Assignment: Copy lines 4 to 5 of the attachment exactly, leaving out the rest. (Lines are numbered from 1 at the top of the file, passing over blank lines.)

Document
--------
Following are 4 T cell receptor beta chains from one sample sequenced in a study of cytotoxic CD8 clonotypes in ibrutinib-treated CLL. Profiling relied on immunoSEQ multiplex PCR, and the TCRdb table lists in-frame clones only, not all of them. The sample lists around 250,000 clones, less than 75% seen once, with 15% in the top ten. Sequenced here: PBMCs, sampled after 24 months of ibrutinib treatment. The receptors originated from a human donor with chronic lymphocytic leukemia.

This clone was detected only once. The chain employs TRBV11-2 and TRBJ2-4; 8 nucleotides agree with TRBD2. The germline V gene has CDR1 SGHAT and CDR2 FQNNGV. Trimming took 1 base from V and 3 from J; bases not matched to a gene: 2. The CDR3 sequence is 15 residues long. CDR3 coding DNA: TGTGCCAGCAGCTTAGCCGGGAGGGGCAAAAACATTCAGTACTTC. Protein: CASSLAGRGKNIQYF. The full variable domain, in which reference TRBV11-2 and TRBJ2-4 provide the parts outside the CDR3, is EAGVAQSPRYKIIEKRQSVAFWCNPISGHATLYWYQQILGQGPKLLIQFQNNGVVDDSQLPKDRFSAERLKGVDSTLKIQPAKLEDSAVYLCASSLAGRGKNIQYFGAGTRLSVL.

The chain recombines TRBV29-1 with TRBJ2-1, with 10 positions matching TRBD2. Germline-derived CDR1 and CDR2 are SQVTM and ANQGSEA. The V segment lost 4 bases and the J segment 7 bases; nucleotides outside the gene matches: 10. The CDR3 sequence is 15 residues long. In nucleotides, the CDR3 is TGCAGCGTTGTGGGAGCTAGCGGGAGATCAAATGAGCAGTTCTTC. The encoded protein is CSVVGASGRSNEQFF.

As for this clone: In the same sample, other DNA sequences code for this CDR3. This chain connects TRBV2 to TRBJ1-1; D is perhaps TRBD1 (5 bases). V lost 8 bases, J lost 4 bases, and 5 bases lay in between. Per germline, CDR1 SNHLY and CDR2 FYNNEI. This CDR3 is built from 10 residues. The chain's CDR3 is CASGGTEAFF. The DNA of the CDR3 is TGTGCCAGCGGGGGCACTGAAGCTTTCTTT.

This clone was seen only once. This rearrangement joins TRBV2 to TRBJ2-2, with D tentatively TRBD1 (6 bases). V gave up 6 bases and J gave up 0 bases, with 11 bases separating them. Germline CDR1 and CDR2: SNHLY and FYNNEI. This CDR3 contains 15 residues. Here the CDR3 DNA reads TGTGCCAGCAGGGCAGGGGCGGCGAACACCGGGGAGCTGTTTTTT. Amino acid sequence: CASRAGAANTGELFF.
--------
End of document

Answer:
As for this clone: In the same sample, other DNA sequences code for this CDR3. This chain connects TRBV2 to TRBJ1-1; D is perhaps TRBD1 (5 bases). V lost 8 bases, J lost 4 bases, and 5 bases lay in between. Per germline, CDR1 SNHLY and CDR2 FYNNEI. This CDR3 is built from 10 residues. The chain's CDR3 is CASGGTEAFF. The DNA of the CDR3 is TGTGCCAGCGGGGGCACTGAAGCTTTCTTT.

This clone was seen only once. This rearrangement joins TRBV2 to TRBJ2-2, with D tentatively TRBD1 (6 bases). V gave up 6 bases and J gave up 0 bases, with 11 bases separating them. Germline CDR1 and CDR2: SNHLY and FYNNEI. This CDR3 contains 15 residues. Here the CDR3 DNA reads TGTGCCAGCAGGGCAGGGGCGGCGAACACCGGGGAGCTGTTTTTT. Amino acid sequence: CASRAGAANTGELFF.